Mondaq News Alerts

In order to receive Mondaq News Alerts, users have to complete a separate registration form. This is a personalised service where users choose regions and topics of interest and we send it only to those users who have requested it. Users can stop receiving these Alerts by going to the Mondaq News Alerts page and deselecting all interest areas. In the same way users can amend their personal preferences to add or remove subject areas.


A cookie is a small text file written to a user’s hard drive that contains an identifying user number. The cookies do not contain any personal information about users. We use the cookie so users do not have to log in every time they use the service and the cookie will automatically expire if you do not visit the Mondaq website (or its affiliate sites) for 12 months. We also use the cookie to personalise a user's experience of the site (for example to show information specific to a user's region). As the Mondaq sites are fully personalised and cookies are essential to its core technology the site will function unpredictably with browsers that do not support cookies - or where cookies are disabled (in these circumstances we advise you to attempt to locate the information you require elsewhere on the web). However if you are concerned about the presence of a Mondaq cookie on your machine you can also choose to expire the cookie immediately (remove it) by selecting the 'Log Off' menu option as the last thing you do when you use the site.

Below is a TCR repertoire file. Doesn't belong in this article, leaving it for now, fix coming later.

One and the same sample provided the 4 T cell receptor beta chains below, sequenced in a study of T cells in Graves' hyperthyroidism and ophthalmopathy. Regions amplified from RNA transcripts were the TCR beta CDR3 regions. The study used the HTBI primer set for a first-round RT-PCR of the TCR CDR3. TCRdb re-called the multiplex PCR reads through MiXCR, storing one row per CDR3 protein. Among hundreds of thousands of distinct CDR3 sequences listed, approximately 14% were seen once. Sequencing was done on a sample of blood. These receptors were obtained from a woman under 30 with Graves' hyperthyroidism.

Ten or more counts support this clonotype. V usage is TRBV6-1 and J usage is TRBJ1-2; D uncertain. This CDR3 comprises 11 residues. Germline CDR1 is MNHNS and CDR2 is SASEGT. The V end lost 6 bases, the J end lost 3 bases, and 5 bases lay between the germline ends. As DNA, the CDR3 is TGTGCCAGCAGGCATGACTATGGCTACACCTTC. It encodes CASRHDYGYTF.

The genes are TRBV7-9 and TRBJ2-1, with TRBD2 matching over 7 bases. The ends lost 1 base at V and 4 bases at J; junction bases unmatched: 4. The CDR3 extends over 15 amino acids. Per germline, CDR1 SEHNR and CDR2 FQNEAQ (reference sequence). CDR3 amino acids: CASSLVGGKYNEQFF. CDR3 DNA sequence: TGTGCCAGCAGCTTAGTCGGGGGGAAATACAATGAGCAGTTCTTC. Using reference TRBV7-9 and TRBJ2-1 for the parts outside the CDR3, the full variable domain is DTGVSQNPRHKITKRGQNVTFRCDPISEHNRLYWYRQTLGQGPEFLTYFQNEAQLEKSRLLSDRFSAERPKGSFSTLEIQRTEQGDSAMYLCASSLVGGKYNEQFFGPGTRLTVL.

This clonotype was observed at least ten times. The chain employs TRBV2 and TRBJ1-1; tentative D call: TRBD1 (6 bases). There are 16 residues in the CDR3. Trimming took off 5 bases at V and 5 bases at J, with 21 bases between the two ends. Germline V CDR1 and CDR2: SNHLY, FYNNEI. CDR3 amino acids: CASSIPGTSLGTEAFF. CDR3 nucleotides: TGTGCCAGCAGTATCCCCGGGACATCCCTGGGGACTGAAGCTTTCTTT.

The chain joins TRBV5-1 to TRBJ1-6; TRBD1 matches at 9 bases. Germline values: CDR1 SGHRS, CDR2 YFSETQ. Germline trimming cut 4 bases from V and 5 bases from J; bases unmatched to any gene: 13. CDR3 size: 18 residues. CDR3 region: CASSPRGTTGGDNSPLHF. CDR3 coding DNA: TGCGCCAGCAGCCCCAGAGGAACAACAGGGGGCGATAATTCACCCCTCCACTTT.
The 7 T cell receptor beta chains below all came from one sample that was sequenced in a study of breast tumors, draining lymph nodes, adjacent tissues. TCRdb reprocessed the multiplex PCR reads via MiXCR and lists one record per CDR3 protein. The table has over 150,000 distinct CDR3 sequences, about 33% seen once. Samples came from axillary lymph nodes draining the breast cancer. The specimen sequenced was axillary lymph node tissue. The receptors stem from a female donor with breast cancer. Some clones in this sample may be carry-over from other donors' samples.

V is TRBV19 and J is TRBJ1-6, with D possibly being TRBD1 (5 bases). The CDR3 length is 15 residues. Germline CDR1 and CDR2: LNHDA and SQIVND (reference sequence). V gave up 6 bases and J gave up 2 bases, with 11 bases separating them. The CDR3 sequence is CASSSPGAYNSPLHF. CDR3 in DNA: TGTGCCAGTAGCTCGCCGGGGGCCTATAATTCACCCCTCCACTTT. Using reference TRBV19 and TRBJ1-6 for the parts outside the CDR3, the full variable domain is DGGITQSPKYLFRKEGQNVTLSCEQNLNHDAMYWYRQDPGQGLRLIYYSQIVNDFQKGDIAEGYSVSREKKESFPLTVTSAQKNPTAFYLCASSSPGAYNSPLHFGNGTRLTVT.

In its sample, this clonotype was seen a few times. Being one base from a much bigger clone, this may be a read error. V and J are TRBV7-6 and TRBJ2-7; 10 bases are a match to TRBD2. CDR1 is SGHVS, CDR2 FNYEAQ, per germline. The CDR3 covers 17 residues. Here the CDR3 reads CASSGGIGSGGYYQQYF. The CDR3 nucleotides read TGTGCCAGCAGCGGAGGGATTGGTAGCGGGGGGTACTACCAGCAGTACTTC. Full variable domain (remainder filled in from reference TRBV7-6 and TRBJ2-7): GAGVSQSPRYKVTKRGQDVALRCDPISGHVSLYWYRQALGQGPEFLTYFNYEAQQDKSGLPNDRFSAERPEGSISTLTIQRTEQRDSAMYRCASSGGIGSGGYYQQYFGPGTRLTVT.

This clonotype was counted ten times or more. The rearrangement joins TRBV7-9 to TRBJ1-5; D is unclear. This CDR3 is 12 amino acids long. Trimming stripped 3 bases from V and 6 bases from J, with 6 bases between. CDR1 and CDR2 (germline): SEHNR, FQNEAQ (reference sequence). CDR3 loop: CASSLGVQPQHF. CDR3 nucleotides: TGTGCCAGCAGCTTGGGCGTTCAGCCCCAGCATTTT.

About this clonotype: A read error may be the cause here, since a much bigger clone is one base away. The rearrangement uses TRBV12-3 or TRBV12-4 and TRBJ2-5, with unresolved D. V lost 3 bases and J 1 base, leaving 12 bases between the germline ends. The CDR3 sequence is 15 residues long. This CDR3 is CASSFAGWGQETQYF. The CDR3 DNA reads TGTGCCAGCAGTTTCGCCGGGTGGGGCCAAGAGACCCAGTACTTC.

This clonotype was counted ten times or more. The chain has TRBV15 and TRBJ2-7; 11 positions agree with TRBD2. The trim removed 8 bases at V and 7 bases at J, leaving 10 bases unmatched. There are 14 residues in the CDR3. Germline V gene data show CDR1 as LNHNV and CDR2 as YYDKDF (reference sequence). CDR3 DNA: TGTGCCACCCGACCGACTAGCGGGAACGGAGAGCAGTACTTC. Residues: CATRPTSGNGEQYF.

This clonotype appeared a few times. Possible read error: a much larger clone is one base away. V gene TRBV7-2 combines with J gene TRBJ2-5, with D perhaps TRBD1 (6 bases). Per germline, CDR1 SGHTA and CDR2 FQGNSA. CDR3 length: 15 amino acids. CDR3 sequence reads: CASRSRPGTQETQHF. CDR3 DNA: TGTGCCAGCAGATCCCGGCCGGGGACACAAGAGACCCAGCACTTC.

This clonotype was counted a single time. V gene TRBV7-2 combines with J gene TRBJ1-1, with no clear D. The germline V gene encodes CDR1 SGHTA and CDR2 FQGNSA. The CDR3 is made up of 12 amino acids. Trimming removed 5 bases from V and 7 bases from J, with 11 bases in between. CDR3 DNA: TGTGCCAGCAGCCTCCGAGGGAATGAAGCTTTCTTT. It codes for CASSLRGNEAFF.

Some of our business partners may use cookies on our site (for example, advertisers). However, we have no access to or control over these cookies and we are not aware of any at present that do so.

Log Files

We use IP addresses to analyse trends, administer the site, track movement, and gather broad demographic information for aggregate use. IP addresses are not linked to personally identifiable information.